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Here's the City That Inspired 'True Detective' Season Two

By Vivian Kane | Miscellaneous | June 23, 2015 | Comments ()

By Vivian Kane | Miscellaneous | June 23, 2015 |


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Season two of True Detective is, much like the first season, all about damaged cops and corrupt city officials. Rather than stay in Louisiana, though, this season has moved to the fictional town of Vinci, California: a town where city managers get their eyes pecked out and a high-speed rail line development is a high-stakes central plot point. The town has some weirdness to it: its government is large and active, corruption in its businesses is widespread, but it hardly has any residents. Well, it turns out that that description is pretty similar to the actual city of Vernon, California, which Pizalatto has named as the inspiration for Vinci.

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Vinci

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Vernon

Just a five miles south of Downtown Los Angeles, Vernon has a population (as of the 2010 census) of just 112. Yet it has an annual budget of $300,000,000— more than Beverly Hills. The city is “exclusively industrial, and according to its Wikipedia page, “meatpacking plants and warehouses are common. As of 2006, there were no parks.”

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Vinci

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Vernon

And while city officials may not go losing their lives and eyeball all the time like on True Detective, corruption is at the heart of the city. In 2010 the L.A. Times did a fascinating investigation into the city which you can read in full here. Most of the 112 residents of Vernon live in below-market-value government housing, but that housing comes with an expectation (that’s really more of a requirement) to be “pliant, undemanding and loyal.” According to that investigation, “the largely industrial city selects its own residents, who have rewarded council members by keeping them in office for decades.” As one state Assemblyman put it,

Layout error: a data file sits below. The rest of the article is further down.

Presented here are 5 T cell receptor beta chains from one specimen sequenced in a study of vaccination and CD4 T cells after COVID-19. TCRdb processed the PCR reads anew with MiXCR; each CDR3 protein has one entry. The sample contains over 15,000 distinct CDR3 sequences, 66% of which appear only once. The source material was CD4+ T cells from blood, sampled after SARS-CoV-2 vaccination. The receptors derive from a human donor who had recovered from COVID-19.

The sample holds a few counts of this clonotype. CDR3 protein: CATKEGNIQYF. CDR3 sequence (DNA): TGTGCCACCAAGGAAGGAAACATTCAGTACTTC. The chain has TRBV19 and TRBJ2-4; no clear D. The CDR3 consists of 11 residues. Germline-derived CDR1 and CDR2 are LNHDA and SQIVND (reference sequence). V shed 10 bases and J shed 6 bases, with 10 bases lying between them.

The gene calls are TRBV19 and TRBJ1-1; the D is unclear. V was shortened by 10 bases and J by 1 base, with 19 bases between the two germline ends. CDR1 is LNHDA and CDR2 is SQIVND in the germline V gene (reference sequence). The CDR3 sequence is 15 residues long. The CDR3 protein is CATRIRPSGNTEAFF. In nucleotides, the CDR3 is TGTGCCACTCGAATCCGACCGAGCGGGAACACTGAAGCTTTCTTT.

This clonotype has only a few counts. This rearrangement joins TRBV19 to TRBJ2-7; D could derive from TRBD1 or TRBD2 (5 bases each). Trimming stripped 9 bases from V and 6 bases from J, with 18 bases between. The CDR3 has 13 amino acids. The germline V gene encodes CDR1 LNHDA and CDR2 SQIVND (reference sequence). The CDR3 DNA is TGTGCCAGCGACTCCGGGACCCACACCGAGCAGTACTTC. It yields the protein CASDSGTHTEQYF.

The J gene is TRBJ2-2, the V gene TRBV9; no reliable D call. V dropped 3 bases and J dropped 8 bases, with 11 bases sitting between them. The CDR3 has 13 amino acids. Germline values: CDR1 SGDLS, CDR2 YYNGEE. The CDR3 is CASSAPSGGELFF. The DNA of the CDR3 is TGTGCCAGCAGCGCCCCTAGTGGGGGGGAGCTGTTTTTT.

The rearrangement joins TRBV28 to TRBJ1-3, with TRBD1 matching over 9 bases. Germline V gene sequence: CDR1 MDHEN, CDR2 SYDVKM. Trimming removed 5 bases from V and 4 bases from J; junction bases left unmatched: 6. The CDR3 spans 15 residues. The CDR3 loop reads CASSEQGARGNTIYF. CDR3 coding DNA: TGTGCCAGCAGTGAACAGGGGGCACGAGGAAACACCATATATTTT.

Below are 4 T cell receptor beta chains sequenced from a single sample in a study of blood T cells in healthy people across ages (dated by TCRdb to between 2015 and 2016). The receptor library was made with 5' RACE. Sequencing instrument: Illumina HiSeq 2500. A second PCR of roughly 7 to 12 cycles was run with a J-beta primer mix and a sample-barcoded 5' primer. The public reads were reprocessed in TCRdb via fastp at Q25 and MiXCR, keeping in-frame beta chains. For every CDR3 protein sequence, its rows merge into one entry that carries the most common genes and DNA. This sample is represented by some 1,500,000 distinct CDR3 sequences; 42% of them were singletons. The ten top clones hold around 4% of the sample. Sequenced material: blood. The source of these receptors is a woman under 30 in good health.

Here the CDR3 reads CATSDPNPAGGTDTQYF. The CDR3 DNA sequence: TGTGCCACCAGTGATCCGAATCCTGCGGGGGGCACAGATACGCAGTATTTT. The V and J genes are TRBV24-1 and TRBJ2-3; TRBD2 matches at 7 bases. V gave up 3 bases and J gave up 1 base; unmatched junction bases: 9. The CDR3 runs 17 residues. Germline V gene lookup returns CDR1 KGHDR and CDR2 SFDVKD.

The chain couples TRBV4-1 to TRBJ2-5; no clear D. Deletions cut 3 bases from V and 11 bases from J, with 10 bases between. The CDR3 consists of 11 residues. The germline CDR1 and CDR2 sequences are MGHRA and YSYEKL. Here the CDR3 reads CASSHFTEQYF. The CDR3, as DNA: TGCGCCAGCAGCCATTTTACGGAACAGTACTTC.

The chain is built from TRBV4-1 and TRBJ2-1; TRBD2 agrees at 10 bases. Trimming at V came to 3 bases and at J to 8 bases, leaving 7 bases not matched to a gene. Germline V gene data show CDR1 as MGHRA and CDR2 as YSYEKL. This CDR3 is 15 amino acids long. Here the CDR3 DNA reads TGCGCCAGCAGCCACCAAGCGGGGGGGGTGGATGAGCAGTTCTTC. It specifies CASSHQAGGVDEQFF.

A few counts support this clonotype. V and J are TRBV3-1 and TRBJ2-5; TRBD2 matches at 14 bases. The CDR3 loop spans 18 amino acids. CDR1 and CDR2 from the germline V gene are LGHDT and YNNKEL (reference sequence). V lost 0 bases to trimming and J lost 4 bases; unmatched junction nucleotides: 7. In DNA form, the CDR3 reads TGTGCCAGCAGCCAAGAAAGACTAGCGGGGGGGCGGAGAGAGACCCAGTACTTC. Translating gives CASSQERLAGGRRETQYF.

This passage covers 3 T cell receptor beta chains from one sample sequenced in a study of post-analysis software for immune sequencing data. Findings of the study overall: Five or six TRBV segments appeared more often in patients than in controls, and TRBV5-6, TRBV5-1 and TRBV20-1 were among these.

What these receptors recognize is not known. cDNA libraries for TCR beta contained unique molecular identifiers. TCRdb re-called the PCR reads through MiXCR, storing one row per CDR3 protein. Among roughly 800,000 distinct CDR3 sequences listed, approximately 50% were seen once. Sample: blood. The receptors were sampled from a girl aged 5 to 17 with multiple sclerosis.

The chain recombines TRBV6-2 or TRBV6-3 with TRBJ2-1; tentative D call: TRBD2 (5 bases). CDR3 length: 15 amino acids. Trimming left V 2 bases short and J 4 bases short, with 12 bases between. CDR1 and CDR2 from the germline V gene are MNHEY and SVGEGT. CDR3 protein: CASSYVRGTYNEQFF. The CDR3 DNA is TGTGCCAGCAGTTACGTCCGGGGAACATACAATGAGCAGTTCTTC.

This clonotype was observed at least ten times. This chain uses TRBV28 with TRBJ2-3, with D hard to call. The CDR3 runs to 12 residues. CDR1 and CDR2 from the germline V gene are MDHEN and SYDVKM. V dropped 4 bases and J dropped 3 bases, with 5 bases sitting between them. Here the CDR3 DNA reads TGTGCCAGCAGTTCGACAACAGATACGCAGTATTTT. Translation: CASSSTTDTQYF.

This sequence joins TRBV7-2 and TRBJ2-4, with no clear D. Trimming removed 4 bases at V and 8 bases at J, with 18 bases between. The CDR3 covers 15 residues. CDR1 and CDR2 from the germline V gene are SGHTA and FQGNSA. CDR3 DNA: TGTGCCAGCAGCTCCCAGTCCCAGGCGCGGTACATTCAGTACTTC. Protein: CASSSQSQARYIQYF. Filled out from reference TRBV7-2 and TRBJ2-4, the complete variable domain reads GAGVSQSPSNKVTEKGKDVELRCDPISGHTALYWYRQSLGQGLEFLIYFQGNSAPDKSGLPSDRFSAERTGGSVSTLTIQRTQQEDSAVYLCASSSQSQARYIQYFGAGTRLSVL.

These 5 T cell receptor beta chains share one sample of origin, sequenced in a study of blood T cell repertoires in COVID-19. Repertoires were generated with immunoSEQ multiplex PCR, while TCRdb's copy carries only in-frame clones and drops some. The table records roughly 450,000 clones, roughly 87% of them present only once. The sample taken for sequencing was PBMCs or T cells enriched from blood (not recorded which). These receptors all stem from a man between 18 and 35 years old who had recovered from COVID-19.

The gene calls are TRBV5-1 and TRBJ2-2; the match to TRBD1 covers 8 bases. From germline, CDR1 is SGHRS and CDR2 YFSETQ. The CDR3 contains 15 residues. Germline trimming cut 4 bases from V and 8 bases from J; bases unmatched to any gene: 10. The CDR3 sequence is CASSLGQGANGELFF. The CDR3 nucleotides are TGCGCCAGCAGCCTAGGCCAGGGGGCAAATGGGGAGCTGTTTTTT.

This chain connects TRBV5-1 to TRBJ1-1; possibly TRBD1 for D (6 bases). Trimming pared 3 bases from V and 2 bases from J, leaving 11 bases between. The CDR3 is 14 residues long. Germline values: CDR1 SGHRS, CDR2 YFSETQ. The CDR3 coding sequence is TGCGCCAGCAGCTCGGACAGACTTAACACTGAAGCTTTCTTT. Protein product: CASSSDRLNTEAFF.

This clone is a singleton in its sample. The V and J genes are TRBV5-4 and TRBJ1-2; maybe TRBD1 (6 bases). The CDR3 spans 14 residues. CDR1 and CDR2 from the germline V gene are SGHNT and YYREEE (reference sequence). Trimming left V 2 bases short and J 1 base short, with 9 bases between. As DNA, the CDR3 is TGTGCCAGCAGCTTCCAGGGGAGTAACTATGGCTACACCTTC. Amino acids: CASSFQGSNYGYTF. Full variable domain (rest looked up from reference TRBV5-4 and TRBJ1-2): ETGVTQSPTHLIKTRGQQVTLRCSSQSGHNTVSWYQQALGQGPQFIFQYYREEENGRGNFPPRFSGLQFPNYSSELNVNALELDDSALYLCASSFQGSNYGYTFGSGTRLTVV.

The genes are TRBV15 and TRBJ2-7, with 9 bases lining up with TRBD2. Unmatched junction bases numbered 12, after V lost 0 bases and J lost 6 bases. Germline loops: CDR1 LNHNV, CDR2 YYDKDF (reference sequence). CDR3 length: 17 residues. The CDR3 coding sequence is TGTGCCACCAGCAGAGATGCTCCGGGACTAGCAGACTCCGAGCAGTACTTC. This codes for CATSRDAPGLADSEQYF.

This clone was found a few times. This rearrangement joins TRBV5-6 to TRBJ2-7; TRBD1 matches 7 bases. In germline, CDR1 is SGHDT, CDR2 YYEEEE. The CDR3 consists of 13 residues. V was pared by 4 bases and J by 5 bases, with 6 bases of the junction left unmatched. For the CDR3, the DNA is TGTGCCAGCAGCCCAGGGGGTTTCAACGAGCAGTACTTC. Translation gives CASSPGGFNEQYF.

They’re all beholden to the machine. It’s like they said of Mexico — it’s the perfect dictatorship because they have elections. Vernon is the perfect corporation because it pretends to be a city.
After that investigation, the state tried to pass a bill disincorporating all towns with populations under 150. (Not coincidentally, there was only one town this bill would have affected.) A team of lobbyists and lawyers put an end to that bill’s chances, though.

And this corruption is nothing new. Vernon’s founder was a Basque immigrant named John Baptiste Leonis. In 1905, he incorporated the city with plans to turn the farmland into what would soon be the only town west of the Mississippi dedicated entirely to manufacturing. Vernon placed himself at the center of the business community as well as its governance. According to one opponent at the time,

In that town, you do not file papers at the City Hall. You simply hand them to John and he puts them in his pocket. If he is in favor of the proposition, it goes through; if he is opposed, that’s the last you hear of it.

By the time he died, Leonis has a fortune of $8 million, which he left to his grandson, who remained the mayor of Vernon for 40 years until he was convicted of voter fraud in 2009.

Based on True Detective’s wholly unimpressive season premiere, I can’t be alone in thinking… can’t we just have a TV show about Vernon, instead?


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